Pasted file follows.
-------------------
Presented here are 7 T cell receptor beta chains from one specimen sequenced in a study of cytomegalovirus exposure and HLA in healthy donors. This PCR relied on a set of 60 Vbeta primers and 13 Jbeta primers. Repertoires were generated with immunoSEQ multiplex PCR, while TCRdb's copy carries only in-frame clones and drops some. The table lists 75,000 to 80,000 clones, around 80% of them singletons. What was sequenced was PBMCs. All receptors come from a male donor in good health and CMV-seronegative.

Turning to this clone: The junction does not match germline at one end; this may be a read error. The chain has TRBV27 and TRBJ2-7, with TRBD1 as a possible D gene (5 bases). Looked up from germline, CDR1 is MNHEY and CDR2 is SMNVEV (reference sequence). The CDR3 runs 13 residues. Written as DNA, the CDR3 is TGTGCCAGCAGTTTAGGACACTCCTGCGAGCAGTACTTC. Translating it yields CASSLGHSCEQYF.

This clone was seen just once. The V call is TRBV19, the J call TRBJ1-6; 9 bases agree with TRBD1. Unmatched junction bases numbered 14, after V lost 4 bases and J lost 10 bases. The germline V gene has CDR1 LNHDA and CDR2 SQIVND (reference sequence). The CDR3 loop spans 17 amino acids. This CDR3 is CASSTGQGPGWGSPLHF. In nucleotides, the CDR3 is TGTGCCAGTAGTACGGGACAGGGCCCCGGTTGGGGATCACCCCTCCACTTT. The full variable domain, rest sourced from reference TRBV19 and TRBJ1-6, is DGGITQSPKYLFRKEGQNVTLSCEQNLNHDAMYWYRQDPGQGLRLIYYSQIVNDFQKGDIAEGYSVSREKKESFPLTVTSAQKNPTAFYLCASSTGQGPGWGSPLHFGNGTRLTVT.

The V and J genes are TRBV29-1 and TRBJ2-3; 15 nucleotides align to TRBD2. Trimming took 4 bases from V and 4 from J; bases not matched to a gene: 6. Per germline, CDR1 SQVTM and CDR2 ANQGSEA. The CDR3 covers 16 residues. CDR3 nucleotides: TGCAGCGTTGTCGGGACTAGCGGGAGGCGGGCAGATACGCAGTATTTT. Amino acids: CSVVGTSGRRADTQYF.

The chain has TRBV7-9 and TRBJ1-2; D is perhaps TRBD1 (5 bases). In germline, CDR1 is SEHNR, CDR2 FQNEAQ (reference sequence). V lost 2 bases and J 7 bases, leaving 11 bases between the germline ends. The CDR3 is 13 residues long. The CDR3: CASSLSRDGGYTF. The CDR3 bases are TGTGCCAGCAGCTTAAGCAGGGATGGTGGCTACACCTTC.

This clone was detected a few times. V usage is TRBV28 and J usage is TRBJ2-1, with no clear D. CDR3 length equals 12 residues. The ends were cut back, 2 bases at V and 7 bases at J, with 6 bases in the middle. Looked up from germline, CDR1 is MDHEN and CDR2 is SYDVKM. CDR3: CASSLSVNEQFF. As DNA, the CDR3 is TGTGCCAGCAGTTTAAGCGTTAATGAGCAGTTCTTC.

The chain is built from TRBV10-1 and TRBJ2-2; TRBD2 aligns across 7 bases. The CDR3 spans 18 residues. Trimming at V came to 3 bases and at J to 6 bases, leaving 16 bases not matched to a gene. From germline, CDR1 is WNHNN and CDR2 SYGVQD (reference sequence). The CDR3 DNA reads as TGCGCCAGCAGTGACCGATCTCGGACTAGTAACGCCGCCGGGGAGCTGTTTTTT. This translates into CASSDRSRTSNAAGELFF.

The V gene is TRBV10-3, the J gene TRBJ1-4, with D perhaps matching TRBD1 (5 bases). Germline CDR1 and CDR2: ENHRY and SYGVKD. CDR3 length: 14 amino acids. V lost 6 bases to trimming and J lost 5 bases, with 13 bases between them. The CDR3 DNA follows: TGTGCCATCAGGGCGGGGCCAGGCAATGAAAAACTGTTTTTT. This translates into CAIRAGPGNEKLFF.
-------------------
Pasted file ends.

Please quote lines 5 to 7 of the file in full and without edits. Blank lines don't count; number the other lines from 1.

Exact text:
The chain has TRBV7-9 and TRBJ1-2; D is perhaps TRBD1 (5 bases). In germline, CDR1 is SEHNR, CDR2 FQNEAQ (reference sequence). V lost 2 bases and J 7 bases, leaving 11 bases between the germline ends. The CDR3 is 13 residues long. The CDR3: CASSLSRDGGYTF. The CDR3 bases are TGTGCCAGCAGCTTAAGCAGGGATGGTGGCTACACCTTC.

This clone was detected a few times. V usage is TRBV28 and J usage is TRBJ2-1, with no clear D. CDR3 length equals 12 residues. The ends were cut back, 2 bases at V and 7 bases at J, with 6 bases in the middle. Looked up from germline, CDR1 is MDHEN and CDR2 is SYDVKM. CDR3: CASSLSVNEQFF. As DNA, the CDR3 is TGTGCCAGCAGTTTAAGCGTTAATGAGCAGTTCTTC.

The chain is built from TRBV10-1 and TRBJ2-2; TRBD2 aligns across 7 bases. The CDR3 spans 18 residues. Trimming at V came to 3 bases and at J to 6 bases, leaving 16 bases not matched to a gene. From germline, CDR1 is WNHNN and CDR2 SYGVQD (reference sequence). The CDR3 DNA reads as TGCGCCAGCAGTGACCGATCTCGGACTAGTAACGCCGCCGGGGAGCTGTTTTTT. This translates into CASSDRSRTSNAAGELFF.